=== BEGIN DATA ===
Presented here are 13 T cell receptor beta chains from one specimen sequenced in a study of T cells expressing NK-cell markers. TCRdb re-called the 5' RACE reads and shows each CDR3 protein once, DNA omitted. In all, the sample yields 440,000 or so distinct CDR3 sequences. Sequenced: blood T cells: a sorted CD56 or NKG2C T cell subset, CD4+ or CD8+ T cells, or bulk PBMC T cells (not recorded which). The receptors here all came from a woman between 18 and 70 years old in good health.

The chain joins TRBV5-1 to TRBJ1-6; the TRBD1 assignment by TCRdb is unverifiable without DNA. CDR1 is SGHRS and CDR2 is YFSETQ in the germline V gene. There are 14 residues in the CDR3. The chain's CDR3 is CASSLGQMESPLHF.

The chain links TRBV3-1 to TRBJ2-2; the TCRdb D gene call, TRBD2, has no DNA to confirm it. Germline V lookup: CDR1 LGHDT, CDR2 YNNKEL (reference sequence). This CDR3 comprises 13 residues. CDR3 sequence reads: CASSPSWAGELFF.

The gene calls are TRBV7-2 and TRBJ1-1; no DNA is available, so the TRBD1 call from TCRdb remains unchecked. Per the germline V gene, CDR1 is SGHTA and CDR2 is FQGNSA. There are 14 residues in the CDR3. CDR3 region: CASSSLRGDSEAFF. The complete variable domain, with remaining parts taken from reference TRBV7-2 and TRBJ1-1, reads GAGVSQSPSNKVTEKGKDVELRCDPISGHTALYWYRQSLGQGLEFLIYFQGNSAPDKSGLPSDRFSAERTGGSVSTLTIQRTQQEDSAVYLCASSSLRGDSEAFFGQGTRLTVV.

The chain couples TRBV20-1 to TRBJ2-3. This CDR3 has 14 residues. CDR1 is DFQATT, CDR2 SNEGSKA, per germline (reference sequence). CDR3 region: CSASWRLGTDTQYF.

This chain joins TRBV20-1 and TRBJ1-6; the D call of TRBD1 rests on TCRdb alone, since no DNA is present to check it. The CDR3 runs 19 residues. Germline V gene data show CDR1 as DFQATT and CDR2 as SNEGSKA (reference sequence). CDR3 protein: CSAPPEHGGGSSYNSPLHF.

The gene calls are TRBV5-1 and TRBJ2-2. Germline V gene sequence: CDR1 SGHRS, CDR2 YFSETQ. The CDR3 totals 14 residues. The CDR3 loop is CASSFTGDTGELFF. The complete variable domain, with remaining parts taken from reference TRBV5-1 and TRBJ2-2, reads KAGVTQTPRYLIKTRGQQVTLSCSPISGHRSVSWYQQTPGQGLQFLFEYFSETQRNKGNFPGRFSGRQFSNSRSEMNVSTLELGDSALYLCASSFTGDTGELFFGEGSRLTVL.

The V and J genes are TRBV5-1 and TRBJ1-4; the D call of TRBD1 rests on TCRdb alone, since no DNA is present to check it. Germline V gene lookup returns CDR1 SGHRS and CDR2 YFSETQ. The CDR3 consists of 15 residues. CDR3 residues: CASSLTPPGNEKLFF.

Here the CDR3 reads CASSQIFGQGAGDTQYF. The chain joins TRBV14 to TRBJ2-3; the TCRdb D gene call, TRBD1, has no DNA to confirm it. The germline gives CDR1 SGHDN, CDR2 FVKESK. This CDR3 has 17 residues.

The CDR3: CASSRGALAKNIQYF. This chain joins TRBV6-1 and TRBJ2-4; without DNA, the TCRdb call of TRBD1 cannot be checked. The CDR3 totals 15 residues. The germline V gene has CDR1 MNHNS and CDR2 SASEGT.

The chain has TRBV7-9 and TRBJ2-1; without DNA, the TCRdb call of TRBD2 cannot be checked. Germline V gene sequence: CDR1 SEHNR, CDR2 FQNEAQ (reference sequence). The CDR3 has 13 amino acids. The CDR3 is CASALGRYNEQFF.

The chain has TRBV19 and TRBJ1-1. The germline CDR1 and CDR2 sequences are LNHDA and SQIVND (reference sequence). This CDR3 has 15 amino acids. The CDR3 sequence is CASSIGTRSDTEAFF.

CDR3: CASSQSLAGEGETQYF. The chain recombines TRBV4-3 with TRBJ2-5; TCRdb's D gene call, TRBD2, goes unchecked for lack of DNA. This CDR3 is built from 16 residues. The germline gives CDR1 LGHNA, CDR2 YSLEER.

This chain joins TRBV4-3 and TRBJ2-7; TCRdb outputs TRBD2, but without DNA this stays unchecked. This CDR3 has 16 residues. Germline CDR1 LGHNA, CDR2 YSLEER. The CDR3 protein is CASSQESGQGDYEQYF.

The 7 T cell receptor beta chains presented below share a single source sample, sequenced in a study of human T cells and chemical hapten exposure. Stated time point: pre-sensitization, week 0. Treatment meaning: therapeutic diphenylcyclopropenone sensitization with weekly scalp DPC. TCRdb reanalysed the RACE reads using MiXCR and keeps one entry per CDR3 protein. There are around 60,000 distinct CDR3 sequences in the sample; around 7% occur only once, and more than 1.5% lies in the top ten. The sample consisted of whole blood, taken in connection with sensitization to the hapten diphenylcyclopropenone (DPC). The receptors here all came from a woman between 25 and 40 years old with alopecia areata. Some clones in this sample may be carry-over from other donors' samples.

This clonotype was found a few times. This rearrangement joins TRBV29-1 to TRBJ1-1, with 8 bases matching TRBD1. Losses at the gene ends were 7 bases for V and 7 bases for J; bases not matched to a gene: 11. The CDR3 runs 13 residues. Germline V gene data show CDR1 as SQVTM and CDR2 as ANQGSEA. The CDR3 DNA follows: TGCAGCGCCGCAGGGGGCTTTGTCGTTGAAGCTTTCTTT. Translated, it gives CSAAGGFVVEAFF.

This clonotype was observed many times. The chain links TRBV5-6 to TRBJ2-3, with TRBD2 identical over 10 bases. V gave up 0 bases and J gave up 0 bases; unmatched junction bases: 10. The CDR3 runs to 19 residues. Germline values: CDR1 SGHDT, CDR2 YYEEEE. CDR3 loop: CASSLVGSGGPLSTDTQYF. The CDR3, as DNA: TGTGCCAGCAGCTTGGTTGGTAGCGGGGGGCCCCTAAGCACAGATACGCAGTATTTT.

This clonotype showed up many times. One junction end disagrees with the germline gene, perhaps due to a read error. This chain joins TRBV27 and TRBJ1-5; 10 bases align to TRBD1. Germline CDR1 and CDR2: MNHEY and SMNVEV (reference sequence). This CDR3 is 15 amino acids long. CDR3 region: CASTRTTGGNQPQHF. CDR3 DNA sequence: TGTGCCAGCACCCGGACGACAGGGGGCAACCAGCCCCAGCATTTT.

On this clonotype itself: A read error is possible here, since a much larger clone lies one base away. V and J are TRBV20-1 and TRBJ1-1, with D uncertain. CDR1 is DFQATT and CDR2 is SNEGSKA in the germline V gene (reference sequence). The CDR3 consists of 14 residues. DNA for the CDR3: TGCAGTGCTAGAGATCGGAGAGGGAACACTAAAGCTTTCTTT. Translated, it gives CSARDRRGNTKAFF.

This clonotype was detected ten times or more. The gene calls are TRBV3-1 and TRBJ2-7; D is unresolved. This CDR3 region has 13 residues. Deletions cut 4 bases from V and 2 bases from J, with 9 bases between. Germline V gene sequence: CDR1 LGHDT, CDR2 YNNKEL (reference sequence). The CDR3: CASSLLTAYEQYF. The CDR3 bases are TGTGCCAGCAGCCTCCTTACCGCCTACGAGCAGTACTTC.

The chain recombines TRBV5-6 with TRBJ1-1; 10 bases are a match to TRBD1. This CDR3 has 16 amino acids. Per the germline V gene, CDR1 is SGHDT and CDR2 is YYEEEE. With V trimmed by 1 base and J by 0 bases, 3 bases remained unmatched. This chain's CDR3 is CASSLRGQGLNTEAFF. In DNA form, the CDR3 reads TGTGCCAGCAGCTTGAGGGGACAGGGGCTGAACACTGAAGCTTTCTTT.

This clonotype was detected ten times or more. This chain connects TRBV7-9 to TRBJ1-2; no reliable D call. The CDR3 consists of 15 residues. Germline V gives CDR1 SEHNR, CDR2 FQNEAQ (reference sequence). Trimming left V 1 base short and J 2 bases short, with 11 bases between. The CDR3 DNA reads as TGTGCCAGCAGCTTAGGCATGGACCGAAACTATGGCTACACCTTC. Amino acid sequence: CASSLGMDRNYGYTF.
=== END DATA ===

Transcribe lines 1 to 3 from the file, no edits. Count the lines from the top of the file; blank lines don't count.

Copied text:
Presented here are 13 T cell receptor beta chains from one specimen sequenced in a study of T cells expressing NK-cell markers. TCRdb re-called the 5' RACE reads and shows each CDR3 protein once, DNA omitted. In all, the sample yields 440,000 or so distinct CDR3 sequences. Sequenced: blood T cells: a sorted CD56 or NKG2C T cell subset, CD4+ or CD8+ T cells, or bulk PBMC T cells (not recorded which). The receptors here all came from a woman between 18 and 70 years old in good health.

The chain joins TRBV5-1 to TRBJ1-6; the TRBD1 assignment by TCRdb is unverifiable without DNA. CDR1 is SGHRS and CDR2 is YFSETQ in the germline V gene. There are 14 residues in the CDR3. The chain's CDR3 is CASSLGQMESPLHF.

The chain links TRBV3-1 to TRBJ2-2; the TCRdb D gene call, TRBD2, has no DNA to confirm it. Germline V lookup: CDR1 LGHDT, CDR2 YNNKEL (reference sequence). This CDR3 comprises 13 residues. CDR3 sequence reads: CASSPSWAGELFF.